Are they forgetting Washington’s long record of supporting totalitarian regimes in exchange for oil in the Middle East and elsewhere, and whose involvement in the Syrian tragedy is, incidentally, far from innocent?
Assad's opposition certainly aren't forgetting, and those that have been disillusioned as to any US claim to fight for justice and so on have been given a hard lesson; they have been seeing Obama's betrayal of his claim of support for their democratic struggle and his real support for Assad's totalitarian regime develop over the last three years. But I think you are right about this: No matter how many times the US imperialists may claim humanitarian excuses for intervention, doesn't mean they will intervene when humanity really does call for it. I'm just sorry to see you revel in it.

Naive and self-centered Americans may think Obama was really for "regime change" in Syria just because he said he was, but few Syrians, on either side of the fight, harbor such illusions themselves, even if one side finds it makes for useful propaganda. See: Barack Obama's Courtship of Bashar al-Assad among others.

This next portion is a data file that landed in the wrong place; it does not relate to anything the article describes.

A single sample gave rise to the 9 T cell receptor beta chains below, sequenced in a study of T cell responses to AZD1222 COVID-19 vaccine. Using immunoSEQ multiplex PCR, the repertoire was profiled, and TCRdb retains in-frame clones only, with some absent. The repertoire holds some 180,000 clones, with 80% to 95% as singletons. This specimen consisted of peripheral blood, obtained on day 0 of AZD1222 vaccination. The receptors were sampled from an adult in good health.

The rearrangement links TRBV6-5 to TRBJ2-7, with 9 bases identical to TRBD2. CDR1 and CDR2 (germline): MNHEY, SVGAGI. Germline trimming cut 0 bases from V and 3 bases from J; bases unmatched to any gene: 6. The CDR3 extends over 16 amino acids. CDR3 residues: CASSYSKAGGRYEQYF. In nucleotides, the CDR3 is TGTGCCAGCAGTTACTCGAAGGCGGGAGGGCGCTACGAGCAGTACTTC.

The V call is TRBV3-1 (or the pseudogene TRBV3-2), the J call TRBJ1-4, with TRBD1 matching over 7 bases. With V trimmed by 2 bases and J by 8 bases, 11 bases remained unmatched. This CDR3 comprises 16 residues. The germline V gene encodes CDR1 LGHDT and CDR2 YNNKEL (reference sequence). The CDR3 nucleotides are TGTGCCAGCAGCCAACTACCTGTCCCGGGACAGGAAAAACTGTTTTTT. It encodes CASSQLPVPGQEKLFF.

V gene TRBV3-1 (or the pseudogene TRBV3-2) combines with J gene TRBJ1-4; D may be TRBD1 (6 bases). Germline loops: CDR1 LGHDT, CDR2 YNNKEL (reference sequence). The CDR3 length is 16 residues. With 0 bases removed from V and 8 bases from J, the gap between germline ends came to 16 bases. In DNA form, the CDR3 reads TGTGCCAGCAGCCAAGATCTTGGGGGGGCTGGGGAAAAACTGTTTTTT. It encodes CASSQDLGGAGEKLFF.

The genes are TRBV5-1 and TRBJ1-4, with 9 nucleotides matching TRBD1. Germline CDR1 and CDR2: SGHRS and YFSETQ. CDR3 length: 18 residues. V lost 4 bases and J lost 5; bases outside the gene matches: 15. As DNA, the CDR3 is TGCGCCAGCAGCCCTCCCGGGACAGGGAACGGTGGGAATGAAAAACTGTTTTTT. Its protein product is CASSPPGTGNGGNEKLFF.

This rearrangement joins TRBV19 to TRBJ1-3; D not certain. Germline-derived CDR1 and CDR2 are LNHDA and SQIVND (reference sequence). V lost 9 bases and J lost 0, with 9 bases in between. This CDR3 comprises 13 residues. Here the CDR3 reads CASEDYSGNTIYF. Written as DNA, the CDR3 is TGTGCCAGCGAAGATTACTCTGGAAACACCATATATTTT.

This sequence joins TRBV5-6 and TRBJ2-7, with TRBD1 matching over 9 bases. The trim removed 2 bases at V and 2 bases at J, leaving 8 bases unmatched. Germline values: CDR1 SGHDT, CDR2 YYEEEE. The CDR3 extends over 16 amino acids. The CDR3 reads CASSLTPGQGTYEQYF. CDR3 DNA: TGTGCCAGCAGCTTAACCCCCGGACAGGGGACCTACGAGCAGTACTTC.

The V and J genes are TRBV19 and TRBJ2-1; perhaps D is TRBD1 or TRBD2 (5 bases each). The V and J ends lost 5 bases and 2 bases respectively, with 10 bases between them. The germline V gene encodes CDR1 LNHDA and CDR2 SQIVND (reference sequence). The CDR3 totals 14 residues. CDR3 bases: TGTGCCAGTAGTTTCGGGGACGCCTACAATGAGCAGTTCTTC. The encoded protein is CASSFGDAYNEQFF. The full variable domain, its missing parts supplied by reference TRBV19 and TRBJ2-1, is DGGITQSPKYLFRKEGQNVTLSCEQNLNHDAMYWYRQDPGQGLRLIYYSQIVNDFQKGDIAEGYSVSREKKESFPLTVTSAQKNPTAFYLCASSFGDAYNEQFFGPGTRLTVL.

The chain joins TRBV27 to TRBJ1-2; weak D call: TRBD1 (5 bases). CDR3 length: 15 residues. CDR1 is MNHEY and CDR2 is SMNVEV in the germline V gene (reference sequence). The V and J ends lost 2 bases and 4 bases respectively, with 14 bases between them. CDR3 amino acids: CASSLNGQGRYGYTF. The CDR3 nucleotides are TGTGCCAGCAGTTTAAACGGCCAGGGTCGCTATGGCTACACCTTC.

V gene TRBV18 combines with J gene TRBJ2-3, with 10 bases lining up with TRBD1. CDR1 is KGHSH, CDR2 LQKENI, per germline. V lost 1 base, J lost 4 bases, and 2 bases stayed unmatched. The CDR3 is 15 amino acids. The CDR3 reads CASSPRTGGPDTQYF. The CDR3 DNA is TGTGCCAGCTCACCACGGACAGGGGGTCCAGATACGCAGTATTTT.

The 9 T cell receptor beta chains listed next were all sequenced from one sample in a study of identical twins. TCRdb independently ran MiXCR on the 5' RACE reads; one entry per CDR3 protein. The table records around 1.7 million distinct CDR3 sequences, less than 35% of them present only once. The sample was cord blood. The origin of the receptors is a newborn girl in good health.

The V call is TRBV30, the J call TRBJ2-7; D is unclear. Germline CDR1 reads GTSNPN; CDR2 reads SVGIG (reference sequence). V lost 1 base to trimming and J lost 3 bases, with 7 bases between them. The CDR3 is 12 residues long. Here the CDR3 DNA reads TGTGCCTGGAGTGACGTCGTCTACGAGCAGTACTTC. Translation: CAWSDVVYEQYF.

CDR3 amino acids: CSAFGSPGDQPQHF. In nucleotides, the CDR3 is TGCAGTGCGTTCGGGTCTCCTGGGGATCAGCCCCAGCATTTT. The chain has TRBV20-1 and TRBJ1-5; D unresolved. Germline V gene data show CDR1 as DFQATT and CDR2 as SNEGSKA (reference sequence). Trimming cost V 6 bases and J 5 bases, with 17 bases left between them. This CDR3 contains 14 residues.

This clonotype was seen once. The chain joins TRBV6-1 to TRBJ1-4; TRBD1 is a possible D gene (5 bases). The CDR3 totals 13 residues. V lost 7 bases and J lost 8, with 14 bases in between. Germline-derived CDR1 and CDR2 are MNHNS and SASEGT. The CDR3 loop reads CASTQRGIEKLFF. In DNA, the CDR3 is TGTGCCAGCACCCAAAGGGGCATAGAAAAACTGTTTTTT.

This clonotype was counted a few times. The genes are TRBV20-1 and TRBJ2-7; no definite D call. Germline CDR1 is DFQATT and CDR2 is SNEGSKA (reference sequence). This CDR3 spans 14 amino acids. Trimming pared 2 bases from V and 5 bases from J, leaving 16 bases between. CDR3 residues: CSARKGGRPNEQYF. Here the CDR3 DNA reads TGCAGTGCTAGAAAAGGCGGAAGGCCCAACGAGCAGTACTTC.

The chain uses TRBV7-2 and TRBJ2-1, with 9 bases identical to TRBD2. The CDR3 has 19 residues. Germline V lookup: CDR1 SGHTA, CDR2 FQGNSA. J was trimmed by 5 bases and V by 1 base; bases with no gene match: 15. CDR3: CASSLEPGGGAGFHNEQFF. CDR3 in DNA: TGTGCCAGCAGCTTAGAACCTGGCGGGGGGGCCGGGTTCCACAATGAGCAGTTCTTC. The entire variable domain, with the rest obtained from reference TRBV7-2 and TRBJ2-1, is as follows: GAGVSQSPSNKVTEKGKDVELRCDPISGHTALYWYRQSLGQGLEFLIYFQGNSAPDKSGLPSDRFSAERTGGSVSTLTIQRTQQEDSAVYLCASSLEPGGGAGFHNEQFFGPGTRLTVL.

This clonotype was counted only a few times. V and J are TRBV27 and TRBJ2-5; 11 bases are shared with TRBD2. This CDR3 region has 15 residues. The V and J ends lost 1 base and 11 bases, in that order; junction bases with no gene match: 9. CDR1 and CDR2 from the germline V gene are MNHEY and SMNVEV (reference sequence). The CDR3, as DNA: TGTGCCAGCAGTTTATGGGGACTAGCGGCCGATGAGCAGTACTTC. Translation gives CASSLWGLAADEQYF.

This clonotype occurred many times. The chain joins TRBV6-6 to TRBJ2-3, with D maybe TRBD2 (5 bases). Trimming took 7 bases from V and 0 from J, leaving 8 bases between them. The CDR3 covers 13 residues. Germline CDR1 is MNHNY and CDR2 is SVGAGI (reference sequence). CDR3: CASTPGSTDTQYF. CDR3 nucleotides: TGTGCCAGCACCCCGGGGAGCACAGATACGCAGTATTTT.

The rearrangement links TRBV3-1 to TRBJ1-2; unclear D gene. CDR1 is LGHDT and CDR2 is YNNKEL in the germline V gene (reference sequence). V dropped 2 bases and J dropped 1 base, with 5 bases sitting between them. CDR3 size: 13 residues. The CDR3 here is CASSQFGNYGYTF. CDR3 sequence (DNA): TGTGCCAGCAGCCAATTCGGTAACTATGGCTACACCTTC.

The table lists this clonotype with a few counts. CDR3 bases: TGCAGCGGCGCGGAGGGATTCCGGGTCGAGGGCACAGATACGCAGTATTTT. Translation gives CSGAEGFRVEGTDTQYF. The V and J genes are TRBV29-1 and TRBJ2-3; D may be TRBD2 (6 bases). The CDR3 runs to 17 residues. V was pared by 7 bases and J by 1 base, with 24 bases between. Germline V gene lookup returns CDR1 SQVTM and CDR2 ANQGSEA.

More, later...


10:16 You say:
One must make a distinction between “humanitarian intervention” in times of war, and military intervention using humanitarian pretexts.
And I say that goes without saying. So what's your point? In all things, and not just "humanitarian intervention" one must make a distinction between the real thing and its counterfeit. Is this bit of wisdom your way of telling us that you don't think that there is a genuine need for humanitarian intervention in Syria today? Or is it your view that Bashar al-Assad should be free to fire Scud missiles at major population centers in Syria for as long as the Russians will supply them and still be free to drop barrel bombs on his people when they won't? Is that the position you are fighting for?